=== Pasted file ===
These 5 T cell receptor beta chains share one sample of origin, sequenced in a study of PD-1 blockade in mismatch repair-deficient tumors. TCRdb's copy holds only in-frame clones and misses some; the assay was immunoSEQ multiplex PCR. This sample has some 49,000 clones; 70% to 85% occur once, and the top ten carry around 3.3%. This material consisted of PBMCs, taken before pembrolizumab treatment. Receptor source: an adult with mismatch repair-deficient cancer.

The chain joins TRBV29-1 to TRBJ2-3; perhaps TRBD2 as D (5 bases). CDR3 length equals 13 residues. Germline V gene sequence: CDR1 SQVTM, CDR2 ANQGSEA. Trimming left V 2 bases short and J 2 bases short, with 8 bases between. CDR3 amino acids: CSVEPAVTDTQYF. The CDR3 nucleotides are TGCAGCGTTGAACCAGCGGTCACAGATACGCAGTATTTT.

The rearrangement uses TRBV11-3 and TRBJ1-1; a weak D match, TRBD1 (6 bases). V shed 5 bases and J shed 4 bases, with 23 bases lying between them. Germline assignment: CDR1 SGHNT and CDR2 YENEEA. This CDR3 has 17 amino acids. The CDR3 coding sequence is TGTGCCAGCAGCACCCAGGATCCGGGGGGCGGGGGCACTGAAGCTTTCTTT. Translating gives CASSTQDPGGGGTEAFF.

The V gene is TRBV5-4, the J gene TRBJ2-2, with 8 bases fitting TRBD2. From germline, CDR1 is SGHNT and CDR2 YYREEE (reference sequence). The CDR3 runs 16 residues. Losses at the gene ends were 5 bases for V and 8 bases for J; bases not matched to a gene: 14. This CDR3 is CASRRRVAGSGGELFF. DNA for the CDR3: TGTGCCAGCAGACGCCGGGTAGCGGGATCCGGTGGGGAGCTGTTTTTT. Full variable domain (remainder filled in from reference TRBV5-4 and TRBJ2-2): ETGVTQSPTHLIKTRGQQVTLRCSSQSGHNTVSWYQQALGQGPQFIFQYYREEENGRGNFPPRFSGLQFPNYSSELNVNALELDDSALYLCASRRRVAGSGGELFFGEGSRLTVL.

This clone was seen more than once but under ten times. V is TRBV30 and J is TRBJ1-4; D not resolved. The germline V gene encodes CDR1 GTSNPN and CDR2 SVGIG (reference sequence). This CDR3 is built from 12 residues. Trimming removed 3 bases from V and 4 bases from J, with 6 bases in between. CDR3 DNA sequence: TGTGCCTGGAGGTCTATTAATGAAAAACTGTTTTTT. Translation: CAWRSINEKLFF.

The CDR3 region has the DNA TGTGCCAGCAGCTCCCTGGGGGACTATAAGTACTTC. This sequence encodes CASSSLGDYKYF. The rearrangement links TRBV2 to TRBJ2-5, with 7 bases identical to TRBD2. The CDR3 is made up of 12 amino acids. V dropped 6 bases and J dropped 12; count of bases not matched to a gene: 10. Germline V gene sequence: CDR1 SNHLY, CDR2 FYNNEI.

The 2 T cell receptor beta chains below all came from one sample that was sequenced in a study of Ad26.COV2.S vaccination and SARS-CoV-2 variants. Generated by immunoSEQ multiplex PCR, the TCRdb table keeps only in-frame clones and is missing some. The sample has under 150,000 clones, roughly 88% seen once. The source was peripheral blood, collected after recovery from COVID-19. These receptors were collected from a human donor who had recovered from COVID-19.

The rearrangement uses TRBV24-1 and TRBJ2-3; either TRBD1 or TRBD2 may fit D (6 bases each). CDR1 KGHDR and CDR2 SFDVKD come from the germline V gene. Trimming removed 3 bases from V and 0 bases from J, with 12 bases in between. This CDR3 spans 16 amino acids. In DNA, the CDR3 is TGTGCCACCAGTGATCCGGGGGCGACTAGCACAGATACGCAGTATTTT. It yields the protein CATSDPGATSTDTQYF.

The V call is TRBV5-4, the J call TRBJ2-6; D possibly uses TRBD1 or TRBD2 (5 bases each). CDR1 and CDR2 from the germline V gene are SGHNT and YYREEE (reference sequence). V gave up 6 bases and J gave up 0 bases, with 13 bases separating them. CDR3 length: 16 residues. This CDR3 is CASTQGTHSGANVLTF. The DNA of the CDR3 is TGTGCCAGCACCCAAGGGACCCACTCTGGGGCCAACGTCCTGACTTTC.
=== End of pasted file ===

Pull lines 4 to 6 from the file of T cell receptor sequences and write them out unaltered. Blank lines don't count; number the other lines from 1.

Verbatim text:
The V gene is TRBV5-4, the J gene TRBJ2-2, with 8 bases fitting TRBD2. From germline, CDR1 is SGHNT and CDR2 YYREEE (reference sequence). The CDR3 runs 16 residues. Losses at the gene ends were 5 bases for V and 8 bases for J; bases not matched to a gene: 14. This CDR3 is CASRRRVAGSGGELFF. DNA for the CDR3: TGTGCCAGCAGACGCCGGGTAGCGGGATCCGGTGGGGAGCTGTTTTTT. Full variable domain (remainder filled in from reference TRBV5-4 and TRBJ2-2): ETGVTQSPTHLIKTRGQQVTLRCSSQSGHNTVSWYQQALGQGPQFIFQYYREEENGRGNFPPRFSGLQFPNYSSELNVNALELDDSALYLCASRRRVAGSGGELFFGEGSRLTVL.

This clone was seen more than once but under ten times. V is TRBV30 and J is TRBJ1-4; D not resolved. The germline V gene encodes CDR1 GTSNPN and CDR2 SVGIG (reference sequence). This CDR3 is built from 12 residues. Trimming removed 3 bases from V and 4 bases from J, with 6 bases in between. CDR3 DNA sequence: TGTGCCTGGAGGTCTATTAATGAAAAACTGTTTTTT. Translation: CAWRSINEKLFF.

The CDR3 region has the DNA TGTGCCAGCAGCTCCCTGGGGGACTATAAGTACTTC. This sequence encodes CASSSLGDYKYF. The rearrangement links TRBV2 to TRBJ2-5, with 7 bases identical to TRBD2. The CDR3 is made up of 12 amino acids. V dropped 6 bases and J dropped 12; count of bases not matched to a gene: 10. Germline V gene sequence: CDR1 SNHLY, CDR2 FYNNEI.